At first glance, The Lego Movie is nothing more than a 90-minute advertisement for those lovable colorful bricks we all used to play with as kids. And that’s a partially correct assumption. Dig a little deeper, and you’ll find that behind this corporate advertisement, there’s a distinctly anti-corporate message about individuality and not playing by the rules. It’s also the most fun movie I’ve seen in a long time.
The madcap plot centers on Emmet Brickowski (Chris Pratt), an incredibly average Lego-man construction worker who just wants to fit in with everybody. This includes listening to the same songs as everyone else (Tegan and Sara’s “Everything is Awesome”), dressing like all of his peers and, above all else, always following directions. This gets him through his mundane life until he unwittingly stumbles upon The Resistance Piece, which will free all of the people from the clutches of the evil Lord Business (Will Ferrell).
Lord Business rules the entire kingdom by subliminal messages — he controls the TV shows that the people watch, the clothes they wear, even the coffee they drink. His biggest problem is when the citizens “mess with his stuff,” i.e., go against his instructions. To that end, he plans to freeze everyone with Krazy Glue to literally keep them in their place.
The only person that can stop Lord Business is The Master Builder, a hero that the prophet Vitruvius (Morgan Freeman) spoke of in the film’s opening sequence. Emmet becomes mistaken for the Master Builder because he found the Resistance Piece, and he struggles to lead the rest of the Lego people who dare to defy Lord Business.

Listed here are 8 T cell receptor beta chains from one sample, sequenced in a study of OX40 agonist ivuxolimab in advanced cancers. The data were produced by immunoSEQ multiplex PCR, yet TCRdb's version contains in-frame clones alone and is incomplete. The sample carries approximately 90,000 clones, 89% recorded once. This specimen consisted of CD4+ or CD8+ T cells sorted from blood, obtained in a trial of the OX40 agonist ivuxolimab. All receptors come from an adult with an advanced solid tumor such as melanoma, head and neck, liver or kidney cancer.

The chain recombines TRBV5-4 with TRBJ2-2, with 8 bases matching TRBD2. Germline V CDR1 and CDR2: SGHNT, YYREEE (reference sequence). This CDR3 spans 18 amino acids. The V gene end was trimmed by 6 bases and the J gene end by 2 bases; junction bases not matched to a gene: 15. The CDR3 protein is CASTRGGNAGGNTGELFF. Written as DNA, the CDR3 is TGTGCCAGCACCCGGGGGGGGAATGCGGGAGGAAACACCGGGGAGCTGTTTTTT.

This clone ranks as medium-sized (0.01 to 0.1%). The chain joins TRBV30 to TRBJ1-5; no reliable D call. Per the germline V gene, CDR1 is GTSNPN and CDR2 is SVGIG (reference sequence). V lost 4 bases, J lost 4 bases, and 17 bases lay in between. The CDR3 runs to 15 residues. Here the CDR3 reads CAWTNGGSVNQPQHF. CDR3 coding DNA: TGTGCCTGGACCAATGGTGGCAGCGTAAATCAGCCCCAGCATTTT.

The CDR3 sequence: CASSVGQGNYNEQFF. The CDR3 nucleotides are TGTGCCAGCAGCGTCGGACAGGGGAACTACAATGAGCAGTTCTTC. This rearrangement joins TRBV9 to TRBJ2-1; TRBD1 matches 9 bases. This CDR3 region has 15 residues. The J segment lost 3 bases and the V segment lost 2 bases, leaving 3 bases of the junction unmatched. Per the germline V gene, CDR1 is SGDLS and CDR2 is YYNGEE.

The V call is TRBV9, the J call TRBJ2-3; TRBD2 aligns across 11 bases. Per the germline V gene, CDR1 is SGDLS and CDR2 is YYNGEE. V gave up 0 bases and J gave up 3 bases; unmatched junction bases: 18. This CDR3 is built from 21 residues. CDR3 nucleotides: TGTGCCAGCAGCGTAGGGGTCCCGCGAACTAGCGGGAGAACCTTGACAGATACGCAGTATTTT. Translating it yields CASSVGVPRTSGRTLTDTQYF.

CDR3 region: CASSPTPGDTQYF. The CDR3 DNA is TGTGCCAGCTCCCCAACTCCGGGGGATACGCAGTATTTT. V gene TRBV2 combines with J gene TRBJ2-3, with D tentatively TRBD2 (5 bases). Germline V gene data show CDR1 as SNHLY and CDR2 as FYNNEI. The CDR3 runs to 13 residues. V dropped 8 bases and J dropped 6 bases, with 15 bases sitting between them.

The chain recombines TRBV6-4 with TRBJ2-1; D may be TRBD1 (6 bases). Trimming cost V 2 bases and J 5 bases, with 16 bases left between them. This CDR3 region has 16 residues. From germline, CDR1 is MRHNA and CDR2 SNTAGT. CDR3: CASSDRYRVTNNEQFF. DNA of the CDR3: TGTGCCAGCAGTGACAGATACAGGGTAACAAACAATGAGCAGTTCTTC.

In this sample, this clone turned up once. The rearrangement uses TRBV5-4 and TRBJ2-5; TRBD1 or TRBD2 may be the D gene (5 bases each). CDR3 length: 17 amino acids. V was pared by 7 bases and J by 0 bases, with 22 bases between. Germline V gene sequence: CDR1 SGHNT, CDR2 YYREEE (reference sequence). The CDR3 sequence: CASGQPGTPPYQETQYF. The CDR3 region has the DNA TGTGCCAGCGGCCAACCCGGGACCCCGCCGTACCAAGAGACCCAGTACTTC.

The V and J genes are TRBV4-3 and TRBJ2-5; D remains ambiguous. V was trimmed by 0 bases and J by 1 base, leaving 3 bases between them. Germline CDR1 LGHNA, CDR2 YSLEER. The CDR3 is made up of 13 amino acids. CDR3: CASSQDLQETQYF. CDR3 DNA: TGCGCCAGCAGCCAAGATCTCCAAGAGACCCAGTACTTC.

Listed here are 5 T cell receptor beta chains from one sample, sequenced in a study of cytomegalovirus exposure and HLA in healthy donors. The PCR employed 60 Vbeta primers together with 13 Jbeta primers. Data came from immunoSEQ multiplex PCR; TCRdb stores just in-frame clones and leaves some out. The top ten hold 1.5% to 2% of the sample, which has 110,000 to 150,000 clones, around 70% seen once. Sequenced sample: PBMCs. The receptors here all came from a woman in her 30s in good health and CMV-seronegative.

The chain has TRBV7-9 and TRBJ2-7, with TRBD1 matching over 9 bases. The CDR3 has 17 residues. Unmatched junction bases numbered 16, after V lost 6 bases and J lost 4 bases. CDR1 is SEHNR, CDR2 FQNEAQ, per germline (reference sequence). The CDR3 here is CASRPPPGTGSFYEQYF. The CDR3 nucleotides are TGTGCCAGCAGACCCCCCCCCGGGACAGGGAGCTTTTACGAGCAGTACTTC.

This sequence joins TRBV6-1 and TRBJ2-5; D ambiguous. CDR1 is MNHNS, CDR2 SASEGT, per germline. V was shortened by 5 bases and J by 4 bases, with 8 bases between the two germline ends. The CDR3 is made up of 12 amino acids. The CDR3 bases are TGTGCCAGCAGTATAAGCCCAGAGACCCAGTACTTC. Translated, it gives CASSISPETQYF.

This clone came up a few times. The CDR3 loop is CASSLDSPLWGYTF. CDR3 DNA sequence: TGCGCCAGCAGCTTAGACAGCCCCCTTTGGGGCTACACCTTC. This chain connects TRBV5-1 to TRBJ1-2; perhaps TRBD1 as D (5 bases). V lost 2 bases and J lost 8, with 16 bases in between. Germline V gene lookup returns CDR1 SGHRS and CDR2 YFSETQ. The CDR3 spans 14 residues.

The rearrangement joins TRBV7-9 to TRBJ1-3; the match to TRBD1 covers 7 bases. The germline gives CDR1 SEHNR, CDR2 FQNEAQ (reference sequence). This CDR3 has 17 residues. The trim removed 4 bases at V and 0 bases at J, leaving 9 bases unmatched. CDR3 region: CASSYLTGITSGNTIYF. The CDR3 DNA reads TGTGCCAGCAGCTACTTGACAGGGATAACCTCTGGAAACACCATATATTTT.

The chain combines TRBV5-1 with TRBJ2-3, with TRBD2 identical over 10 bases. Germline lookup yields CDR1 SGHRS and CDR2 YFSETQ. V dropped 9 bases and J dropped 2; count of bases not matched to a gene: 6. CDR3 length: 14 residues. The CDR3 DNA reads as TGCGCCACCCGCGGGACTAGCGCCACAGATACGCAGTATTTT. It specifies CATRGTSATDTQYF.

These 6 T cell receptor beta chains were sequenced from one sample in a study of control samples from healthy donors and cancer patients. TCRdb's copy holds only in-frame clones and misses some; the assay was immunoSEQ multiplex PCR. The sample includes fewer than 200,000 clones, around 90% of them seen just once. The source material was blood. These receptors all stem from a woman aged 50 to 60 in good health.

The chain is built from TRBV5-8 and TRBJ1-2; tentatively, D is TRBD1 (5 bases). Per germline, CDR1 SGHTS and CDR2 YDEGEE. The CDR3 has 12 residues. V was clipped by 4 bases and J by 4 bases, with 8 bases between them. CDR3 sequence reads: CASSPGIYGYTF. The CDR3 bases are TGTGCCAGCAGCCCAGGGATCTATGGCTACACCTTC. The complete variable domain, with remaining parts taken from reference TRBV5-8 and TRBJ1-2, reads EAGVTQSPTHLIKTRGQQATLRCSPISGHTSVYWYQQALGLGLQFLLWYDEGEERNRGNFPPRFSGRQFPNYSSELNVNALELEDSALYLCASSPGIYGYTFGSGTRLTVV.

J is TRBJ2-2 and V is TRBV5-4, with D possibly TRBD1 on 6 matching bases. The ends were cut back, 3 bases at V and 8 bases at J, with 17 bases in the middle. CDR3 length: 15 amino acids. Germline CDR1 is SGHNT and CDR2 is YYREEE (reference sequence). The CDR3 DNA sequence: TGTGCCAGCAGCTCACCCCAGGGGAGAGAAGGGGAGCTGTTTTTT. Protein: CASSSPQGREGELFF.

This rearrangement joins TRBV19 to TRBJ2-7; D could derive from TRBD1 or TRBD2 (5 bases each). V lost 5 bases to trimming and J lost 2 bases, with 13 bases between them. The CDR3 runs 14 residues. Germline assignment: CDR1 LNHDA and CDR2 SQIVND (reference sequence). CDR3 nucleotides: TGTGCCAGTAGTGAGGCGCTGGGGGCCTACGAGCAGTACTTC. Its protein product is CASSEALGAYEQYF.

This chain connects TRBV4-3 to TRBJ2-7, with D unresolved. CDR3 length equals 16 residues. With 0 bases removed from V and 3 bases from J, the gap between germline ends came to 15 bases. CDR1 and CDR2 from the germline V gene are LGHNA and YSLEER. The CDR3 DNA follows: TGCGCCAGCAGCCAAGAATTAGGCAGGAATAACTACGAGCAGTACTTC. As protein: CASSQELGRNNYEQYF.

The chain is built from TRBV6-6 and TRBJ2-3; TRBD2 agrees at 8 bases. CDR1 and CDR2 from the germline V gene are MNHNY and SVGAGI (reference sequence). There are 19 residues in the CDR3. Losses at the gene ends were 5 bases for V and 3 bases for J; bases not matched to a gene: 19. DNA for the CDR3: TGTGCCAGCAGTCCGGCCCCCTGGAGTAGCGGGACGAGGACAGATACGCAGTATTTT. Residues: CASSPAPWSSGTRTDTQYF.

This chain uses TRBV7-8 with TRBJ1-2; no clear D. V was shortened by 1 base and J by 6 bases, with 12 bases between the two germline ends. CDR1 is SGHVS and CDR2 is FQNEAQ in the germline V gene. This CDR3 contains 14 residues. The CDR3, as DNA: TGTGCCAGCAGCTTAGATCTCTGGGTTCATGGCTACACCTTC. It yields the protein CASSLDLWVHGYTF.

If all of that sounds crazy, it’s because it is — this script is weird and packed full of random jokes. There’s enough non sequitur puns to rival an episode of Family Guy. But that’s part of this movie’s charm — throughout the movie, so many comments are made that criticize Lego and corporate America that you can’t help but feel in on the joke. The Lego Movie is absolutely unpredictable, and it’s way better than it has any right to be.
The voice talent is top-notch, with some people only getting minimal speaking lines. Unlike other animated films that play up the voice acting over the script, most of the voice actors here are unrecognizable without seeing the credits. And the twist ending makes up for all of the seemingly random craziness that goes on throughout the entire movie.
It may look like a kid’s movie, but The Lego Moviehas a distinct message for everyone: Sometimes it’s best to just do what you want and not follow any directions.
Verdict: Box Office. It’s a million times better than it has any right to be. Yes, it’s weird and crazy and a huge advertisement for the toy company, but damn if it isn’t the most fun I’ve had at the movies in a long time.